Financial assistance allows students to push for success

Roy Haggerty, the dean of the College of Science, says that students in the Oregon State University College of Science were awarded 7.5 million dollars in scholarships

Angel Xuan Le

Departments consider several characteristics in scholarship eligibility.

The average cost of tuition for three terms at Oregon State University as an undergraduate is about $26,000, and for graduate students it is approximately $30,000. The university attempts to alleviate some of the costs of attendance through scholarships and grants.

OSU scholarship pools for each individual college begins Nov. 15 and ends Feb. 15. It is highly recommended that students start looking at available scholarships and start writing their responses over the winter break, according to Keith Raab, the director of Financial Aid.

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According to Raab, students can receive up to the full amount of the costs of attendance. Not many students are able to receive aid from the university, so they look to outside scholarships to fill in the gaps.

“Outside scholarships are very helpful to students’ tuition and fees and everything a student pays for college,” Raab said.

Phuong Uyen Nguyen, a fourth year psychology, biohealth sciences and human development and family sciences student, has received outside scholarships to put towards tuition.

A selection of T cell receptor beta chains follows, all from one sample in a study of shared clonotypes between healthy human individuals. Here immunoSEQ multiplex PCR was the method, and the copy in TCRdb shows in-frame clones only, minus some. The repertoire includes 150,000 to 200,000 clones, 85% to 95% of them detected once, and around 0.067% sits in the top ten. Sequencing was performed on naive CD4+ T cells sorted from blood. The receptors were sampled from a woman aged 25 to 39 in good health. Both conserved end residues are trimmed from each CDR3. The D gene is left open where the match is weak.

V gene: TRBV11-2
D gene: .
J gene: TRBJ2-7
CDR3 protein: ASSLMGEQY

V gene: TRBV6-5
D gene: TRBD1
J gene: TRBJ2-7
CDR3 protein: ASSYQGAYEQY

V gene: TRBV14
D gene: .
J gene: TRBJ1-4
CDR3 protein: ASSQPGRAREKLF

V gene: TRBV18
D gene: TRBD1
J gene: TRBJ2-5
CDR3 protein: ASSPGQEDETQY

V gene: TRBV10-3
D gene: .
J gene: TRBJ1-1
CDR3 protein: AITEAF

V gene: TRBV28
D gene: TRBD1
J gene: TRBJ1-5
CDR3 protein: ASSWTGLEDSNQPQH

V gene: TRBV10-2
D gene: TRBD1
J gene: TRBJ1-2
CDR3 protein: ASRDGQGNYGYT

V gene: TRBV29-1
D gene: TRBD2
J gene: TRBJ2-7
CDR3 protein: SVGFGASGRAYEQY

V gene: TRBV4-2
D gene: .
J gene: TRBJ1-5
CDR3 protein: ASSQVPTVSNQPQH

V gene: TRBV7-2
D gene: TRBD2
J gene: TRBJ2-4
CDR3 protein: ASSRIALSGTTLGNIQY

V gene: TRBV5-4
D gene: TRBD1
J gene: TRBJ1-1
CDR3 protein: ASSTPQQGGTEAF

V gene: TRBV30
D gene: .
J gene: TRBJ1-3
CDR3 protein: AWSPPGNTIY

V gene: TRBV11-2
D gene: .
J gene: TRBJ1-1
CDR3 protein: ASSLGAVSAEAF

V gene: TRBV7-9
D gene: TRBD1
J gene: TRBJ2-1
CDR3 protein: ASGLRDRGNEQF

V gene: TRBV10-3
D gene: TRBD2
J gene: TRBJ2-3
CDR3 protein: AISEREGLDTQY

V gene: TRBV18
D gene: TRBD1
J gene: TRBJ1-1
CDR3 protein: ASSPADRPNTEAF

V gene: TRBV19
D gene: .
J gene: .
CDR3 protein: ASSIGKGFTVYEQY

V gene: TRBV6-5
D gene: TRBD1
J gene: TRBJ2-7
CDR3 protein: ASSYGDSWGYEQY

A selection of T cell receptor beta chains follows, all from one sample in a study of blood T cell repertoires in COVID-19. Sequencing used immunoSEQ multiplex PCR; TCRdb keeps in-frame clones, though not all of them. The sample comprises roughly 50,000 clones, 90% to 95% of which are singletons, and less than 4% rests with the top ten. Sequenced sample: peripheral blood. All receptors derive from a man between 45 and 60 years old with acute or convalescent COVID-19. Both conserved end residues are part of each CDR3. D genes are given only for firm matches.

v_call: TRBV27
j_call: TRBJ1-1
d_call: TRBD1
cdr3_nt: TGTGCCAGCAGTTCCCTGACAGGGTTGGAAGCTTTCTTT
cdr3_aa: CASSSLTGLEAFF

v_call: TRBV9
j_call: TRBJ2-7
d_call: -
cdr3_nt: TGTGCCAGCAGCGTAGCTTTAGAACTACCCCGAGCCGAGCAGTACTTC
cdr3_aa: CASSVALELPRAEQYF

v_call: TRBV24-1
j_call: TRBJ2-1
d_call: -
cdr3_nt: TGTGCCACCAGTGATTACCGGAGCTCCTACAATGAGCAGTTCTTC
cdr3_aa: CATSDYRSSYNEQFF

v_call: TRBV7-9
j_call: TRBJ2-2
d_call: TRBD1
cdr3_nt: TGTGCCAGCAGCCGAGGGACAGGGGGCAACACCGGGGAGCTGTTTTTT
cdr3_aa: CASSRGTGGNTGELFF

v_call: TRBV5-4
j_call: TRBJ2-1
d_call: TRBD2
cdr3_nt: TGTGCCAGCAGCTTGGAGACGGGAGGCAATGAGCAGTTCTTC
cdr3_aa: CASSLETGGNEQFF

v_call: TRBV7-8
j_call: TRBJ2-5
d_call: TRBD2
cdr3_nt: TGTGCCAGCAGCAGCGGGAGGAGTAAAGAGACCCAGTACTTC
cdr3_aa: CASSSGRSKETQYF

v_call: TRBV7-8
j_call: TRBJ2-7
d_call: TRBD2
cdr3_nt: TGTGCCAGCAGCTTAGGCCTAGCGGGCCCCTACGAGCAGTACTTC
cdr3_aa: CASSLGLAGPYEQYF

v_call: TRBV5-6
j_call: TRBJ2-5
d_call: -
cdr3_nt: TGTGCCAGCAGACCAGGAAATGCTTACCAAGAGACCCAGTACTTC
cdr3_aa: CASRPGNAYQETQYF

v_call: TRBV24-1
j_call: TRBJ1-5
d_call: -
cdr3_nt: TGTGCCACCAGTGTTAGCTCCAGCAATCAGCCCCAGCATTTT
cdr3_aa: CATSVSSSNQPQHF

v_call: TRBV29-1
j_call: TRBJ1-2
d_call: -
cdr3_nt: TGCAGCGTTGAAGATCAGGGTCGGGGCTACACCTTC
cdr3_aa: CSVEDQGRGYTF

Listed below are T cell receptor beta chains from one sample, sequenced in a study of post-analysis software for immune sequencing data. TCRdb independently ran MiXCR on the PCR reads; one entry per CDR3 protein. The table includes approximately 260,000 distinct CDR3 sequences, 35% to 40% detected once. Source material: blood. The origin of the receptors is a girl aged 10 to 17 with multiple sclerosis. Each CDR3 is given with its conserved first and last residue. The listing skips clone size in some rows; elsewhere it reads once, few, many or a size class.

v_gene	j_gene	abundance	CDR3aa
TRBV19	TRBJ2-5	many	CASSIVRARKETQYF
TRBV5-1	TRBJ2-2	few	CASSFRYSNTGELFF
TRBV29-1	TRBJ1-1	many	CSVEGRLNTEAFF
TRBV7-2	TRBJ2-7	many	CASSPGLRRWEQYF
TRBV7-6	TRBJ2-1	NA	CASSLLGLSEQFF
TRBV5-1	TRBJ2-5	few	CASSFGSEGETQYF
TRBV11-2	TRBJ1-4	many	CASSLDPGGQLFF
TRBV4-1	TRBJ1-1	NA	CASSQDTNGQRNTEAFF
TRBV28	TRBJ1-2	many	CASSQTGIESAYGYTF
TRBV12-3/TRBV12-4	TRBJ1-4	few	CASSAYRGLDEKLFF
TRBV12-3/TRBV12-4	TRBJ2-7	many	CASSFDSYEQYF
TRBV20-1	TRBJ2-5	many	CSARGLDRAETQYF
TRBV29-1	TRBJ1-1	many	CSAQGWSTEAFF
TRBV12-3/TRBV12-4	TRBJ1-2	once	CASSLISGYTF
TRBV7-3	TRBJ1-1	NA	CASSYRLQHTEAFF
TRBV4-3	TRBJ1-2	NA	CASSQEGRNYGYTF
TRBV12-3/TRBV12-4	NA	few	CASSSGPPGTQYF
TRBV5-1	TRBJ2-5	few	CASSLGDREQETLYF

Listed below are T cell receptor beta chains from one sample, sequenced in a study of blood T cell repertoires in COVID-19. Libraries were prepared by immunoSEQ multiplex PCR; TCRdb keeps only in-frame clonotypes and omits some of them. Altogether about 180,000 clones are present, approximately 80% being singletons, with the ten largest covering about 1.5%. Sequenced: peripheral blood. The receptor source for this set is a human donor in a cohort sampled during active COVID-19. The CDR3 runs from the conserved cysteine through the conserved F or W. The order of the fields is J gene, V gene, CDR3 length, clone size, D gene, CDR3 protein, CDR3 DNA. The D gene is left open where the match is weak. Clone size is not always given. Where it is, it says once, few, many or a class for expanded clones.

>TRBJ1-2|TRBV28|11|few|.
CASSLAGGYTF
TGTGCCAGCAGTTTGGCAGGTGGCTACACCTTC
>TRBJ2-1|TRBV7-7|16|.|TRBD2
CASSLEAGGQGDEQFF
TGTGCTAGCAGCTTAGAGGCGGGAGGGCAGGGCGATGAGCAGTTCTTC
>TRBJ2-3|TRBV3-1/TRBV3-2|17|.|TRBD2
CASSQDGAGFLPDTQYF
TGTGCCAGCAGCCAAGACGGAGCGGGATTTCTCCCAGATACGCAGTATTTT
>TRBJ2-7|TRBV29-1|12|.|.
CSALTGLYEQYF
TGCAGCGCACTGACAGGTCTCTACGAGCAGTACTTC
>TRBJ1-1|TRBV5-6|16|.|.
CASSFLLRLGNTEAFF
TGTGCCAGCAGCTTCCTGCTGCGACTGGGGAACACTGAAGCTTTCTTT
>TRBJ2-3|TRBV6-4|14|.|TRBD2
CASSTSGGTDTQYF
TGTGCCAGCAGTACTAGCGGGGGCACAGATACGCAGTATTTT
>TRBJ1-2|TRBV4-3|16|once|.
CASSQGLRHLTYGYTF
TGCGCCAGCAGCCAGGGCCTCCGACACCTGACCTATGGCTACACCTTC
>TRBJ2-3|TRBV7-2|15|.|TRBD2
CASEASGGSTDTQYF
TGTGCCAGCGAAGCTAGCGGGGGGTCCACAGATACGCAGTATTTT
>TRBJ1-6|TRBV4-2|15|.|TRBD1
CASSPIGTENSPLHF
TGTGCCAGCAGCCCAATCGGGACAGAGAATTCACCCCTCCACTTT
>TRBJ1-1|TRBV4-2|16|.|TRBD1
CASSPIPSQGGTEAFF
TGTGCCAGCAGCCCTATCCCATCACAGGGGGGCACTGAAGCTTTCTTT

“I was fortunate to receive a myriad of scholarships: the Kaiser, Comcast, Simon Benson and the Ford Family scholarship,” Nguyen said. “They all helped me get to where I am—exploring my goals and future at Oregon State University.”

Nguyen held many leadership roles and actively volunteered in her community which assisted her in receiving many scholarships. Before any scholarship interviews, she practiced her interviewing skills so that she would remain calm. 

“At the end of the day, the key is to know what you did, why you did it and what it means to you,” Nguyen said. “Understand your activities and choices and why you made them. It will make it easier to answer questions and relating it to real life examples.” 

According to Roy Haggerty, the dean of the College of Science, specifically in the College of Science, $906,000 worth in scholarships were awarded to students within the college. Around 7.5 million dollars were awarded in total to students in the College of Science inside and outside of the university.

Of the students that received these scholarships, more than half the students were women, a third were from the Honors College and half the recipients were students of color, according to Haggerty. Twenty-eight percent of recipients were first-generation students, whereas 65 percent of recipients had received scholarships for academic work. 

“They are very deserving and good students that we care deeply about,” Haggerty said. “We are putting our money behind for students in college of science.”

One of the priorities of Haggerty is student success. Haggerty understands that financial barriers are a difficulty for students and their success.